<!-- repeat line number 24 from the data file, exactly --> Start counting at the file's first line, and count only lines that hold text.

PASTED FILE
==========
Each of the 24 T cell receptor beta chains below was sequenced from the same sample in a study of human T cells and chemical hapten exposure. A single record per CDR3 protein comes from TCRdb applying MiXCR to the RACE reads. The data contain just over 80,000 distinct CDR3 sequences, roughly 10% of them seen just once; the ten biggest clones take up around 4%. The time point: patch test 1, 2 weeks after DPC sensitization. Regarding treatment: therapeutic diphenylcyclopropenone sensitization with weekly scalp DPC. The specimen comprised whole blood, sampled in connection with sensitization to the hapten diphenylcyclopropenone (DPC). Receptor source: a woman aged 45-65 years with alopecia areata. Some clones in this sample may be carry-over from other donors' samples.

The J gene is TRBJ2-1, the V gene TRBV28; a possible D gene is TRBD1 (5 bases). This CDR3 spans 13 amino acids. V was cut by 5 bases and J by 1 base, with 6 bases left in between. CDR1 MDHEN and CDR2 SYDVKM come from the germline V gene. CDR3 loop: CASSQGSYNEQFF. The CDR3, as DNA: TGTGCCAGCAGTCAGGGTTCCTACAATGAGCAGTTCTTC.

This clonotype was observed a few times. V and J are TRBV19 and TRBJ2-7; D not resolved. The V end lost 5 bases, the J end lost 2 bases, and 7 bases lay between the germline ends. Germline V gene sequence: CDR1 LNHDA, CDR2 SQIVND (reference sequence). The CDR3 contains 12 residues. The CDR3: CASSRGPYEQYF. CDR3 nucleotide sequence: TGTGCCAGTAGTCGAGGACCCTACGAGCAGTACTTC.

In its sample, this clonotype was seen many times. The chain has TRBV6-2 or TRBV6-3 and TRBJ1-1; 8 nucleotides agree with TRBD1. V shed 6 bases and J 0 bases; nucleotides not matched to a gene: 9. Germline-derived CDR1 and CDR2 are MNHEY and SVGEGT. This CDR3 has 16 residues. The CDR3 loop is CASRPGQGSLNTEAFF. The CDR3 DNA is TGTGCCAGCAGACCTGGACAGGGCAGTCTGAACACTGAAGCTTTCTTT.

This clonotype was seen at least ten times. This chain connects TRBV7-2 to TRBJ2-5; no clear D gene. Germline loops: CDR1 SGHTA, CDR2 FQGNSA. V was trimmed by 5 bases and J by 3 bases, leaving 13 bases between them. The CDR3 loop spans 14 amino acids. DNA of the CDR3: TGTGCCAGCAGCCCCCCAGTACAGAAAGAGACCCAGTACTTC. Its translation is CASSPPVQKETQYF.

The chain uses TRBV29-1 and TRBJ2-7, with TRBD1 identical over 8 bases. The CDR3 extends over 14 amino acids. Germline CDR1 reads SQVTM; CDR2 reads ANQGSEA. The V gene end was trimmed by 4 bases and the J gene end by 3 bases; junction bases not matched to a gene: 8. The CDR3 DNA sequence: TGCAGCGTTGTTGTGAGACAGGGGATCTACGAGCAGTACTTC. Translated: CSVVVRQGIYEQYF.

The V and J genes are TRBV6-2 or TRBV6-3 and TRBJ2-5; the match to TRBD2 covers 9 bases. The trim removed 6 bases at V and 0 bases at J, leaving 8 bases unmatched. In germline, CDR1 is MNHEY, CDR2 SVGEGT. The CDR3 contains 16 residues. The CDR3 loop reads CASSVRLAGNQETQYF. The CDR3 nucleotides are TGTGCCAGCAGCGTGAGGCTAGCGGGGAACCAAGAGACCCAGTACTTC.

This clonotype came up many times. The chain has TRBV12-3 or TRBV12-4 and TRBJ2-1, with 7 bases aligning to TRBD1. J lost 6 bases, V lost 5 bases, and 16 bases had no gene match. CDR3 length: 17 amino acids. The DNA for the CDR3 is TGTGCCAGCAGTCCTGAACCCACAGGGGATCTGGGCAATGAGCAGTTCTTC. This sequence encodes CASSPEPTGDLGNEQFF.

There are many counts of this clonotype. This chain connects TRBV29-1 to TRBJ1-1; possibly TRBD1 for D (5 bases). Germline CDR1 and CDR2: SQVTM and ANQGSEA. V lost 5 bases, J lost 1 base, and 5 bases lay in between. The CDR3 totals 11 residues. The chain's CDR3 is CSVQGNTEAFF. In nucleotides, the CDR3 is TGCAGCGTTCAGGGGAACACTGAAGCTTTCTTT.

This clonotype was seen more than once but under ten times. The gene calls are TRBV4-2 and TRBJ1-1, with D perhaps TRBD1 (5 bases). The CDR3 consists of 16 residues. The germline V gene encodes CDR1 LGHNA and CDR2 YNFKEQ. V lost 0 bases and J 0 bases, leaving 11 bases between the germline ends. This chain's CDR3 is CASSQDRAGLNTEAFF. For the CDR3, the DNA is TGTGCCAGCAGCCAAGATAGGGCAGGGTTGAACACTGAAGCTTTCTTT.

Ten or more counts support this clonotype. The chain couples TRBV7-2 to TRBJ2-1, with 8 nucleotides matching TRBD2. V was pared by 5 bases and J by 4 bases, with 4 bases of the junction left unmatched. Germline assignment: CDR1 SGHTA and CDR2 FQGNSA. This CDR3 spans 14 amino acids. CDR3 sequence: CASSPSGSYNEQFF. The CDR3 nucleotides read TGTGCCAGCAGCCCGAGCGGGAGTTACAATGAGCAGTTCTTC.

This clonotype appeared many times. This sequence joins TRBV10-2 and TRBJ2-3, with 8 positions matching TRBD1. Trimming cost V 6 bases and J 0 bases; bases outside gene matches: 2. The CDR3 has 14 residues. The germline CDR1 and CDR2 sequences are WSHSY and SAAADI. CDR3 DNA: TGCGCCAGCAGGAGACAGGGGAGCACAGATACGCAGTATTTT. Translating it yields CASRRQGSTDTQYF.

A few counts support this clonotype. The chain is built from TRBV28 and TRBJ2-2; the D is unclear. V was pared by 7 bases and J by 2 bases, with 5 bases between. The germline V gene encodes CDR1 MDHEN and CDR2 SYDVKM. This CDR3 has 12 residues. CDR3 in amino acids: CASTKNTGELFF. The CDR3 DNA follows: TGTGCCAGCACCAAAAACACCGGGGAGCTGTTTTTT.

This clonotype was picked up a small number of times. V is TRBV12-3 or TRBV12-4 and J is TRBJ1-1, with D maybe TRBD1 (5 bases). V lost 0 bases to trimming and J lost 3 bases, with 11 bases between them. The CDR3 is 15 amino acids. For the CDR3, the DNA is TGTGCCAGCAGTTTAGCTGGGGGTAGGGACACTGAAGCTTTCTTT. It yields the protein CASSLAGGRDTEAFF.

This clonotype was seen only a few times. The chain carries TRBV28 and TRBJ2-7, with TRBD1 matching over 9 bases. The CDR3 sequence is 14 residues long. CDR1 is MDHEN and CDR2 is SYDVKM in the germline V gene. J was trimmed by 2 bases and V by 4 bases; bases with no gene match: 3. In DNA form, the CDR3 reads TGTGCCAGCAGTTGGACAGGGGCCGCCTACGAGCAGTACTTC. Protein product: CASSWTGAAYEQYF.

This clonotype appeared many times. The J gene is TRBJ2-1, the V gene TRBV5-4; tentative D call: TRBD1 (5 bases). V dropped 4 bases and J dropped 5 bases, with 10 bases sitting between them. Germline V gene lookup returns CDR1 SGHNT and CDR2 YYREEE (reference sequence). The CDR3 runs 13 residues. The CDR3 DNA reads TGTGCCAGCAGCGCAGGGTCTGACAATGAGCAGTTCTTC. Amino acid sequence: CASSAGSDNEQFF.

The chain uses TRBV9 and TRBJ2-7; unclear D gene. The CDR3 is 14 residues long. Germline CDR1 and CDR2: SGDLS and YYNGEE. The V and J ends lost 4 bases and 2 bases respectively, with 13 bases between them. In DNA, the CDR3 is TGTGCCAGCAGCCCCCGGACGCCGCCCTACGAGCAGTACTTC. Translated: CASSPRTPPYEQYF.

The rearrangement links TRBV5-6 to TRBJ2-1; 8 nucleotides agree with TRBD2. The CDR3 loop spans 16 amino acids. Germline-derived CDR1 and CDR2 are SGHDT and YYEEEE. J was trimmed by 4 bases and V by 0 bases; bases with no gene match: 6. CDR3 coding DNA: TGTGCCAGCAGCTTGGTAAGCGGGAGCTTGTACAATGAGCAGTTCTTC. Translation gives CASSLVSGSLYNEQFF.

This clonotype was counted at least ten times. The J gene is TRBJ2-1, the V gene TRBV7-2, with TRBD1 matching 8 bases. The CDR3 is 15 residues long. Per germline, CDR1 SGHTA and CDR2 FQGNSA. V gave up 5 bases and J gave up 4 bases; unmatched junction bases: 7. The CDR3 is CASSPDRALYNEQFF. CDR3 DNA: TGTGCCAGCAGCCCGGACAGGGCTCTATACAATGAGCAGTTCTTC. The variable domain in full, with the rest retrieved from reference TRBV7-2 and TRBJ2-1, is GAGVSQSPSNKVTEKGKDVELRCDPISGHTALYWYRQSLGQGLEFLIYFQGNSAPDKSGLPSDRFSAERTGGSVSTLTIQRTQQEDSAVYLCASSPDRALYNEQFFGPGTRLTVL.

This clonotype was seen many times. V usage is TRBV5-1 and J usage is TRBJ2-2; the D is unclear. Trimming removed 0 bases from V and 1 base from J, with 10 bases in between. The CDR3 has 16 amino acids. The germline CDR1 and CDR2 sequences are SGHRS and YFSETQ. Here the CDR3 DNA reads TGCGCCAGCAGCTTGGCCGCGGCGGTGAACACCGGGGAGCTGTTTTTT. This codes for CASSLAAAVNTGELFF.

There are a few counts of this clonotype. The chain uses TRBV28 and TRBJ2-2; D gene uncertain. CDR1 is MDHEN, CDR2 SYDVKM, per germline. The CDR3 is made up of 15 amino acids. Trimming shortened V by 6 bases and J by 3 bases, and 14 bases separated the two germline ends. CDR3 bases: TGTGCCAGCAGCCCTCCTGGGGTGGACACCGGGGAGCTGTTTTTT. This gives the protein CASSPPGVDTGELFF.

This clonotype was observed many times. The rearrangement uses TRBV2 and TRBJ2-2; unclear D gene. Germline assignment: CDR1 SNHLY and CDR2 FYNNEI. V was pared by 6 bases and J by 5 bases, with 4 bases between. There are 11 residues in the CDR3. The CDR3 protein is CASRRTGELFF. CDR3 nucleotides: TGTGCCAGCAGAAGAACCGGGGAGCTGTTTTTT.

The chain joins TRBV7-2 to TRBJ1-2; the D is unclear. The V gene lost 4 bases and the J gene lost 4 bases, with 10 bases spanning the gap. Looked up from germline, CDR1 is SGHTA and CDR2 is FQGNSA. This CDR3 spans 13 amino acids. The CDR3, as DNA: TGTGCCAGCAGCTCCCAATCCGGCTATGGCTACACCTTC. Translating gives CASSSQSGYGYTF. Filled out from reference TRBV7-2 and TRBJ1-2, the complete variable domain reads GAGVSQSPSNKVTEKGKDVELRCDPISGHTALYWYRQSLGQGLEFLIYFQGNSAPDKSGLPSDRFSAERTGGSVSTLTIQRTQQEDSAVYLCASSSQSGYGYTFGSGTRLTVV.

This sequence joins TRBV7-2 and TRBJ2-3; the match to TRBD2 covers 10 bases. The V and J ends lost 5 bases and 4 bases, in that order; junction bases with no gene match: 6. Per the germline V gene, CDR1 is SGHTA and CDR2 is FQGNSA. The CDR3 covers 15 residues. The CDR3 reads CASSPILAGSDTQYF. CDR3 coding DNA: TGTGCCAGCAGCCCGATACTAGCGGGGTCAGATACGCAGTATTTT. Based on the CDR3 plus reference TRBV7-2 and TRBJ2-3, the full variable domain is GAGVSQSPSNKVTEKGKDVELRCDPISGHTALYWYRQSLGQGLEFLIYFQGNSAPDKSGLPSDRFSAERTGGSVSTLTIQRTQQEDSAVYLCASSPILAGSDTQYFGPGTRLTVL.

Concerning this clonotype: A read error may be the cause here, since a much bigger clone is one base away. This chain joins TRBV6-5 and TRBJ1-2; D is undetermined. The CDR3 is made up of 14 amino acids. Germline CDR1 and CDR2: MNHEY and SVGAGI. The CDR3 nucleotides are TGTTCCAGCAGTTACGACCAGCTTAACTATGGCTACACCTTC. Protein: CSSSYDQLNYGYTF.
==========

This sequence joins TRBV7-2 and TRBJ2-3; the match to TRBD2 covers 10 bases. The V and J ends lost 5 bases and 4 bases, in that order; junction bases with no gene match: 6. Per the germline V gene, CDR1 is SGHTA and CDR2 is FQGNSA. The CDR3 covers 15 residues. The CDR3 reads CASSPILAGSDTQYF. CDR3 coding DNA: TGTGCCAGCAGCCCGATACTAGCGGGGTCAGATACGCAGTATTTT. Based on the CDR3 plus reference TRBV7-2 and TRBJ2-3, the full variable domain is GAGVSQSPSNKVTEKGKDVELRCDPISGHTALYWYRQSLGQGLEFLIYFQGNSAPDKSGLPSDRFSAERTGGSVSTLTIQRTQQEDSAVYLCASSPILAGSDTQYFGPGTRLTVL.